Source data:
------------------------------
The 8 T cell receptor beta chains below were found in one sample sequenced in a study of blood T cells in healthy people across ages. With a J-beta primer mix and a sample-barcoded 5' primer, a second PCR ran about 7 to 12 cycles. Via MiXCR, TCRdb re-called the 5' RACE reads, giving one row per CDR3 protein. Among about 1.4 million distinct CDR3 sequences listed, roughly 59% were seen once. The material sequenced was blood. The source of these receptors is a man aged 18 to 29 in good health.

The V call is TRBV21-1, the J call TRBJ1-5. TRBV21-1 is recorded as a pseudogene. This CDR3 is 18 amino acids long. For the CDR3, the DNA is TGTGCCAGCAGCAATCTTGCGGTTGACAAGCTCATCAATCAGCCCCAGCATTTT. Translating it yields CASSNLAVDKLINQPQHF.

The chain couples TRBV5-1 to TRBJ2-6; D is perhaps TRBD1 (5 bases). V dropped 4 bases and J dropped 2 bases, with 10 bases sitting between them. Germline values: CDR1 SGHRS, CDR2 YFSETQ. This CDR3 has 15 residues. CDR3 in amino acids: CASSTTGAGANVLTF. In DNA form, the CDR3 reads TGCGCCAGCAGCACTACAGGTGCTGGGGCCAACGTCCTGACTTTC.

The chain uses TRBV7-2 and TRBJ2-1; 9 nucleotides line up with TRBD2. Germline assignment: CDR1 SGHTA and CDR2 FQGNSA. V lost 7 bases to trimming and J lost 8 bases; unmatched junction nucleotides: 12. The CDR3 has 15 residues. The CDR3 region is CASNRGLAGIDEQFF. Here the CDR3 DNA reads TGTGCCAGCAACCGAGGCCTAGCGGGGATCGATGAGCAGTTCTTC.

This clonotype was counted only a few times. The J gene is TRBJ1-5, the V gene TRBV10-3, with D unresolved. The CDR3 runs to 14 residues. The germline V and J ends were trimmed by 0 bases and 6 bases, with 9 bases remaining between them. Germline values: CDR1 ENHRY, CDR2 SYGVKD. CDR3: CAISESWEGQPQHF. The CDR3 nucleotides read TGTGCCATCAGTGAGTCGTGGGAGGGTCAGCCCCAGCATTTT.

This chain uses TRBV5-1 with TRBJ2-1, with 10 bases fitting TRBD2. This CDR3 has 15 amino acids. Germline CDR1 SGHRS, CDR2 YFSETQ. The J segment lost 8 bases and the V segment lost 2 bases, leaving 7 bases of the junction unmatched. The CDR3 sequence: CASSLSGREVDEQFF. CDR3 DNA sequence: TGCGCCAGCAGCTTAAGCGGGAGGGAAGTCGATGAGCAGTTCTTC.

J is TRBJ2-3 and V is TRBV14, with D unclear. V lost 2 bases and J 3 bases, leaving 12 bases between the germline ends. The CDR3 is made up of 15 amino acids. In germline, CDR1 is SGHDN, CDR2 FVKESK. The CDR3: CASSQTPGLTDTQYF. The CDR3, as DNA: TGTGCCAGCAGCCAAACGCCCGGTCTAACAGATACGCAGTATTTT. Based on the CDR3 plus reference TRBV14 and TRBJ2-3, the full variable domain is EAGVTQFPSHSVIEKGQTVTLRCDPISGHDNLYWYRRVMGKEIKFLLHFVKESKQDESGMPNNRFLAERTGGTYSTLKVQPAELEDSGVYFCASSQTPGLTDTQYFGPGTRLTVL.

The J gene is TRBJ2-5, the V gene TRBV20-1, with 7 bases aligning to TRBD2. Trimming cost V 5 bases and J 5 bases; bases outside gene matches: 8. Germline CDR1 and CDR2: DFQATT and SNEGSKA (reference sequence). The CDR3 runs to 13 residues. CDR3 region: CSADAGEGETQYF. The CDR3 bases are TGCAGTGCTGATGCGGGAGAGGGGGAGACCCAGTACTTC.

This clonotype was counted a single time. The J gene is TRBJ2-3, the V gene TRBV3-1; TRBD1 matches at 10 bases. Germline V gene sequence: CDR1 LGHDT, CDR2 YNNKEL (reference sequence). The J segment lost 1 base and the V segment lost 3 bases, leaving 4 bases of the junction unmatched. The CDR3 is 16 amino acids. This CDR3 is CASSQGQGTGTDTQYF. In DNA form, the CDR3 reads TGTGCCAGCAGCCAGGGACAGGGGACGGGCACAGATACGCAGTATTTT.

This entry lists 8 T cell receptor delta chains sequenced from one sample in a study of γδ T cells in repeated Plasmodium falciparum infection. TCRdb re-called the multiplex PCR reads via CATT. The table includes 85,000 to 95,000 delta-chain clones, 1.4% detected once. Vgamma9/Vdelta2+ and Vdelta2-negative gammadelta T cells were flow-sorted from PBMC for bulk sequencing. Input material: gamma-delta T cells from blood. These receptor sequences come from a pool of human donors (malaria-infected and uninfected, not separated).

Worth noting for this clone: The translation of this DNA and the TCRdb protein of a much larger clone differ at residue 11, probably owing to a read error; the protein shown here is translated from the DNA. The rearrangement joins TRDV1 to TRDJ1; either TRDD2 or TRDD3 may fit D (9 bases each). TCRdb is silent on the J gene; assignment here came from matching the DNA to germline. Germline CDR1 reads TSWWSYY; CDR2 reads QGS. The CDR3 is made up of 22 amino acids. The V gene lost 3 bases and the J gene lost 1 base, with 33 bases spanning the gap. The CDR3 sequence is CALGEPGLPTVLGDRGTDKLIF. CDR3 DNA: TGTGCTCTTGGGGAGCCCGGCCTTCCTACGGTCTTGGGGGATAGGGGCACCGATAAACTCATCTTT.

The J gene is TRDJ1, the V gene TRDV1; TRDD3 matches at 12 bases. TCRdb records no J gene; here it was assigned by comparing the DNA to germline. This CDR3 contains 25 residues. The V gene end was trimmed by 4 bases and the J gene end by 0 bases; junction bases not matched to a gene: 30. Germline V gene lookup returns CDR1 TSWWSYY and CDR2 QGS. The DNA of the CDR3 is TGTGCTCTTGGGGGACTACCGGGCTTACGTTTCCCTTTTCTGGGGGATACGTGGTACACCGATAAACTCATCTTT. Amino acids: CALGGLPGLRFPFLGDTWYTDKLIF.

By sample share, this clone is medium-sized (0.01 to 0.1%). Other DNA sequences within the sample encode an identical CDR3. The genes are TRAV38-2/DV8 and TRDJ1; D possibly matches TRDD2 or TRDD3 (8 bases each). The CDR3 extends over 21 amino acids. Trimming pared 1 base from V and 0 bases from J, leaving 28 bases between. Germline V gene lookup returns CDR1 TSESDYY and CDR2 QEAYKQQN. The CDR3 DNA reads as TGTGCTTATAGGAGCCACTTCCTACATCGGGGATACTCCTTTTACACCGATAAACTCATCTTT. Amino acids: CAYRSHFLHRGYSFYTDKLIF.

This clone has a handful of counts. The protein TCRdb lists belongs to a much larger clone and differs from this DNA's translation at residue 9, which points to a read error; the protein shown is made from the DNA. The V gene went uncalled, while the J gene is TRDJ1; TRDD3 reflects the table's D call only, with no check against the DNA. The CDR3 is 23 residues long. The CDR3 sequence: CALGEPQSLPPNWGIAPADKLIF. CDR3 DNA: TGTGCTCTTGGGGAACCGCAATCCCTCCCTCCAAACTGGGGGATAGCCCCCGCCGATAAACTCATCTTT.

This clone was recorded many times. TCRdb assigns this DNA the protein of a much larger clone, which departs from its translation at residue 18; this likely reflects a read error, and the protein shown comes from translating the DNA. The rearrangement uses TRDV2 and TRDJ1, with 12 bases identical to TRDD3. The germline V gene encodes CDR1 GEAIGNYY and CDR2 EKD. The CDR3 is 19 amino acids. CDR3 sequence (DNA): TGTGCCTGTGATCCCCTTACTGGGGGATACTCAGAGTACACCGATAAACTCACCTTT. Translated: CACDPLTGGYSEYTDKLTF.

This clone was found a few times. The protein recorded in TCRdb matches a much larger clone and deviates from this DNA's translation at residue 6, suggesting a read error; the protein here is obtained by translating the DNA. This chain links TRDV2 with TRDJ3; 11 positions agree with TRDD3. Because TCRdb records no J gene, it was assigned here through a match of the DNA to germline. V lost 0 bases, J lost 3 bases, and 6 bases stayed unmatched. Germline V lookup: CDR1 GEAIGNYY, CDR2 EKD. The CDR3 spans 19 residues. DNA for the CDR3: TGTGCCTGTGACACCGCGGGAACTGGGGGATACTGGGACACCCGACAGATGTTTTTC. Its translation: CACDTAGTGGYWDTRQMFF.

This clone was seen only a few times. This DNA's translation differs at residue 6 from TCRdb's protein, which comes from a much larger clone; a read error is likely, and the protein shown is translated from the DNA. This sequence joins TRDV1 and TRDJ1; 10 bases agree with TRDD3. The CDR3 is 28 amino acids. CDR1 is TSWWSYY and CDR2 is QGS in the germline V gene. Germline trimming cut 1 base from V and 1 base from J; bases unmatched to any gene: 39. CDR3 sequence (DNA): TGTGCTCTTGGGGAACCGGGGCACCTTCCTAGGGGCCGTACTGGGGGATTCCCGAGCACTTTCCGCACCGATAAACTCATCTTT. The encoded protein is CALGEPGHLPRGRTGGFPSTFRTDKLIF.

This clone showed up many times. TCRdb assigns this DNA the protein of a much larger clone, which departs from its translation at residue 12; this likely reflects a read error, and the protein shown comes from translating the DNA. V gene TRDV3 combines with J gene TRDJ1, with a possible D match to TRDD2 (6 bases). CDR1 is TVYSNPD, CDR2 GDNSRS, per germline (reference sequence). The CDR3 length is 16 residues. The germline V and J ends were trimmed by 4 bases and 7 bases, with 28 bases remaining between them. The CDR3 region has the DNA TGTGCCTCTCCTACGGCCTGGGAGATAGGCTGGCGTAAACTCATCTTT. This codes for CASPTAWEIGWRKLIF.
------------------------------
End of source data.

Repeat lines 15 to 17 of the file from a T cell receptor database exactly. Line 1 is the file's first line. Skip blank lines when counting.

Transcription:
This clone was recorded many times. TCRdb assigns this DNA the protein of a much larger clone, which departs from its translation at residue 18; this likely reflects a read error, and the protein shown comes from translating the DNA. The rearrangement uses TRDV2 and TRDJ1, with 12 bases identical to TRDD3. The germline V gene encodes CDR1 GEAIGNYY and CDR2 EKD. The CDR3 is 19 amino acids. CDR3 sequence (DNA): TGTGCCTGTGATCCCCTTACTGGGGGATACTCAGAGTACACCGATAAACTCACCTTT. Translated: CACDPLTGGYSEYTDKLTF.

This clone was found a few times. The protein recorded in TCRdb matches a much larger clone and deviates from this DNA's translation at residue 6, suggesting a read error; the protein here is obtained by translating the DNA. This chain links TRDV2 with TRDJ3; 11 positions agree with TRDD3. Because TCRdb records no J gene, it was assigned here through a match of the DNA to germline. V lost 0 bases, J lost 3 bases, and 6 bases stayed unmatched. Germline V lookup: CDR1 GEAIGNYY, CDR2 EKD. The CDR3 spans 19 residues. DNA for the CDR3: TGTGCCTGTGACACCGCGGGAACTGGGGGATACTGGGACACCCGACAGATGTTTTTC. Its translation: CACDTAGTGGYWDTRQMFF.

This clone was seen only a few times. This DNA's translation differs at residue 6 from TCRdb's protein, which comes from a much larger clone; a read error is likely, and the protein shown is translated from the DNA. This sequence joins TRDV1 and TRDJ1; 10 bases agree with TRDD3. The CDR3 is 28 amino acids. CDR1 is TSWWSYY and CDR2 is QGS in the germline V gene. Germline trimming cut 1 base from V and 1 base from J; bases unmatched to any gene: 39. CDR3 sequence (DNA): TGTGCTCTTGGGGAACCGGGGCACCTTCCTAGGGGCCGTACTGGGGGATTCCCGAGCACTTTCCGCACCGATAAACTCATCTTT. The encoded protein is CALGEPGHLPRGRTGGFPSTFRTDKLIF.